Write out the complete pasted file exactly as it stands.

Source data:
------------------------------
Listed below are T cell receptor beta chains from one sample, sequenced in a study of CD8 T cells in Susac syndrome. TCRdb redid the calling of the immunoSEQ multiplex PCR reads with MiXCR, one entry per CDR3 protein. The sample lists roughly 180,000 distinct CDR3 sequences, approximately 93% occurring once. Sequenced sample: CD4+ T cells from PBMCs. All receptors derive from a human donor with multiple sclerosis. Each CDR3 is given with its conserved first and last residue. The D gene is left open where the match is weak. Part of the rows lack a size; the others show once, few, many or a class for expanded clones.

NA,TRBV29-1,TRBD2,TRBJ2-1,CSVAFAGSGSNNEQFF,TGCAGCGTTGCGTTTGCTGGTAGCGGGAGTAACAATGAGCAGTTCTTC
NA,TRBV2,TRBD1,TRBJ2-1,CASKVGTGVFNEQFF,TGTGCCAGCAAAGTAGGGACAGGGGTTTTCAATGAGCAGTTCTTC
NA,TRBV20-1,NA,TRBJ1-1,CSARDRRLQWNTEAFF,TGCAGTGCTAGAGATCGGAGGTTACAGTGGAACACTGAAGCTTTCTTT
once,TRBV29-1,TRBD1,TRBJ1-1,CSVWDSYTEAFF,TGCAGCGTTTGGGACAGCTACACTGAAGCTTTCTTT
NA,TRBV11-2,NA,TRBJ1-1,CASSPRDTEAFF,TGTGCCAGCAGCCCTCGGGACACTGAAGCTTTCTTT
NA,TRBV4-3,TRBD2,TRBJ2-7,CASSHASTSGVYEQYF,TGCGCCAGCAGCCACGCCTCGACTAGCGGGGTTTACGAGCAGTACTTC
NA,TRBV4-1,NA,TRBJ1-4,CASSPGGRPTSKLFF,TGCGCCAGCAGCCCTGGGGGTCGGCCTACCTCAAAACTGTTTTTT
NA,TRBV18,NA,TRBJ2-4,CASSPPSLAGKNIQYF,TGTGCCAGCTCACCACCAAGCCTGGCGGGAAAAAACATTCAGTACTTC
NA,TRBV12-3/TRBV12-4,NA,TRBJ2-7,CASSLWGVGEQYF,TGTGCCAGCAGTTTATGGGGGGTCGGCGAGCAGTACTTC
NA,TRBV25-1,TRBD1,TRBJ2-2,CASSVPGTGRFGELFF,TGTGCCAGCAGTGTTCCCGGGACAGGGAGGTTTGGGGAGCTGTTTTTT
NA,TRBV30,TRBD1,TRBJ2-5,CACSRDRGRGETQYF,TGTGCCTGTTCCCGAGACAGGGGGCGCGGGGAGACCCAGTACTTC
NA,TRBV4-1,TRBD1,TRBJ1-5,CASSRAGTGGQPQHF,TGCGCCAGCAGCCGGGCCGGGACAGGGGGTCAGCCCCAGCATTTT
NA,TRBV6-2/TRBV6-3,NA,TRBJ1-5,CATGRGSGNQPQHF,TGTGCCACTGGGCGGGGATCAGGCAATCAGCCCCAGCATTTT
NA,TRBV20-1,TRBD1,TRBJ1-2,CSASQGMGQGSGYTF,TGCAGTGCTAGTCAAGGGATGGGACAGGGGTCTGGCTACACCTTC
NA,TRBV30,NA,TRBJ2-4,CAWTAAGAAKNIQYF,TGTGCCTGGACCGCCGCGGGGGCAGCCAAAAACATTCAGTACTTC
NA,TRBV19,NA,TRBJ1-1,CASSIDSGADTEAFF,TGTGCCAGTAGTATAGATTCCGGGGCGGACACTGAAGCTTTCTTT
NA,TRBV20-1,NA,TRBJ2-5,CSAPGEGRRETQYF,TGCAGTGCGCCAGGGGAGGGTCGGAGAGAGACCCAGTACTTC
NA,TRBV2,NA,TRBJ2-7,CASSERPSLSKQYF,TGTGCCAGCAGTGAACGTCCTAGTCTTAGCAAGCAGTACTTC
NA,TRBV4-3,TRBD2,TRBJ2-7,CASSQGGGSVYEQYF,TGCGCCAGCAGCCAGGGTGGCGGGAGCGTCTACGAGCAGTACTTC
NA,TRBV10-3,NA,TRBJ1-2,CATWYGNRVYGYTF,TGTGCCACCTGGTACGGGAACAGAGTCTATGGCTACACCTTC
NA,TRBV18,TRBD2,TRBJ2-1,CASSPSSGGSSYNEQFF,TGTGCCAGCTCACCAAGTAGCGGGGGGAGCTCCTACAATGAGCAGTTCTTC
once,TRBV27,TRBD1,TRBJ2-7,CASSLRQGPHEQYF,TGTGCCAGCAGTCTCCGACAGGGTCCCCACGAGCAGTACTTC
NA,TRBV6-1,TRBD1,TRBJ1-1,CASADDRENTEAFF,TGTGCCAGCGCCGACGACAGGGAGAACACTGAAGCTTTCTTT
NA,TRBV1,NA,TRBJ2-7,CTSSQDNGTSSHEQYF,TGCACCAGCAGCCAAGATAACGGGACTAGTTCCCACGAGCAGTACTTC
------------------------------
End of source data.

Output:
Listed below are T cell receptor beta chains from one sample, sequenced in a study of CD8 T cells in Susac syndrome. TCRdb redid the calling of the immunoSEQ multiplex PCR reads with MiXCR, one entry per CDR3 protein. The sample lists roughly 180,000 distinct CDR3 sequences, approximately 93% occurring once. Sequenced sample: CD4+ T cells from PBMCs. All receptors derive from a human donor with multiple sclerosis. Each CDR3 is given with its conserved first and last residue. The D gene is left open where the match is weak. Part of the rows lack a size; the others show once, few, many or a class for expanded clones.

NA,TRBV29-1,TRBD2,TRBJ2-1,CSVAFAGSGSNNEQFF,TGCAGCGTTGCGTTTGCTGGTAGCGGGAGTAACAATGAGCAGTTCTTC
NA,TRBV2,TRBD1,TRBJ2-1,CASKVGTGVFNEQFF,TGTGCCAGCAAAGTAGGGACAGGGGTTTTCAATGAGCAGTTCTTC
NA,TRBV20-1,NA,TRBJ1-1,CSARDRRLQWNTEAFF,TGCAGTGCTAGAGATCGGAGGTTACAGTGGAACACTGAAGCTTTCTTT
once,TRBV29-1,TRBD1,TRBJ1-1,CSVWDSYTEAFF,TGCAGCGTTTGGGACAGCTACACTGAAGCTTTCTTT
NA,TRBV11-2,NA,TRBJ1-1,CASSPRDTEAFF,TGTGCCAGCAGCCCTCGGGACACTGAAGCTTTCTTT
NA,TRBV4-3,TRBD2,TRBJ2-7,CASSHASTSGVYEQYF,TGCGCCAGCAGCCACGCCTCGACTAGCGGGGTTTACGAGCAGTACTTC
NA,TRBV4-1,NA,TRBJ1-4,CASSPGGRPTSKLFF,TGCGCCAGCAGCCCTGGGGGTCGGCCTACCTCAAAACTGTTTTTT
NA,TRBV18,NA,TRBJ2-4,CASSPPSLAGKNIQYF,TGTGCCAGCTCACCACCAAGCCTGGCGGGAAAAAACATTCAGTACTTC
NA,TRBV12-3/TRBV12-4,NA,TRBJ2-7,CASSLWGVGEQYF,TGTGCCAGCAGTTTATGGGGGGTCGGCGAGCAGTACTTC
NA,TRBV25-1,TRBD1,TRBJ2-2,CASSVPGTGRFGELFF,TGTGCCAGCAGTGTTCCCGGGACAGGGAGGTTTGGGGAGCTGTTTTTT
NA,TRBV30,TRBD1,TRBJ2-5,CACSRDRGRGETQYF,TGTGCCTGTTCCCGAGACAGGGGGCGCGGGGAGACCCAGTACTTC
NA,TRBV4-1,TRBD1,TRBJ1-5,CASSRAGTGGQPQHF,TGCGCCAGCAGCCGGGCCGGGACAGGGGGTCAGCCCCAGCATTTT
NA,TRBV6-2/TRBV6-3,NA,TRBJ1-5,CATGRGSGNQPQHF,TGTGCCACTGGGCGGGGATCAGGCAATCAGCCCCAGCATTTT
NA,TRBV20-1,TRBD1,TRBJ1-2,CSASQGMGQGSGYTF,TGCAGTGCTAGTCAAGGGATGGGACAGGGGTCTGGCTACACCTTC
NA,TRBV30,NA,TRBJ2-4,CAWTAAGAAKNIQYF,TGTGCCTGGACCGCCGCGGGGGCAGCCAAAAACATTCAGTACTTC
NA,TRBV19,NA,TRBJ1-1,CASSIDSGADTEAFF,TGTGCCAGTAGTATAGATTCCGGGGCGGACACTGAAGCTTTCTTT
NA,TRBV20-1,NA,TRBJ2-5,CSAPGEGRRETQYF,TGCAGTGCGCCAGGGGAGGGTCGGAGAGAGACCCAGTACTTC
NA,TRBV2,NA,TRBJ2-7,CASSERPSLSKQYF,TGTGCCAGCAGTGAACGTCCTAGTCTTAGCAAGCAGTACTTC
NA,TRBV4-3,TRBD2,TRBJ2-7,CASSQGGGSVYEQYF,TGCGCCAGCAGCCAGGGTGGCGGGAGCGTCTACGAGCAGTACTTC
NA,TRBV10-3,NA,TRBJ1-2,CATWYGNRVYGYTF,TGTGCCACCTGGTACGGGAACAGAGTCTATGGCTACACCTTC
NA,TRBV18,TRBD2,TRBJ2-1,CASSPSSGGSSYNEQFF,TGTGCCAGCTCACCAAGTAGCGGGGGGAGCTCCTACAATGAGCAGTTCTTC
once,TRBV27,TRBD1,TRBJ2-7,CASSLRQGPHEQYF,TGTGCCAGCAGTCTCCGACAGGGTCCCCACGAGCAGTACTTC
NA,TRBV6-1,TRBD1,TRBJ1-1,CASADDRENTEAFF,TGTGCCAGCGCCGACGACAGGGAGAACACTGAAGCTTTCTTT
NA,TRBV1,NA,TRBJ2-7,CTSSQDNGTSSHEQYF,TGCACCAGCAGCCAAGATAACGGGACTAGTTCCCACGAGCAGTACTTC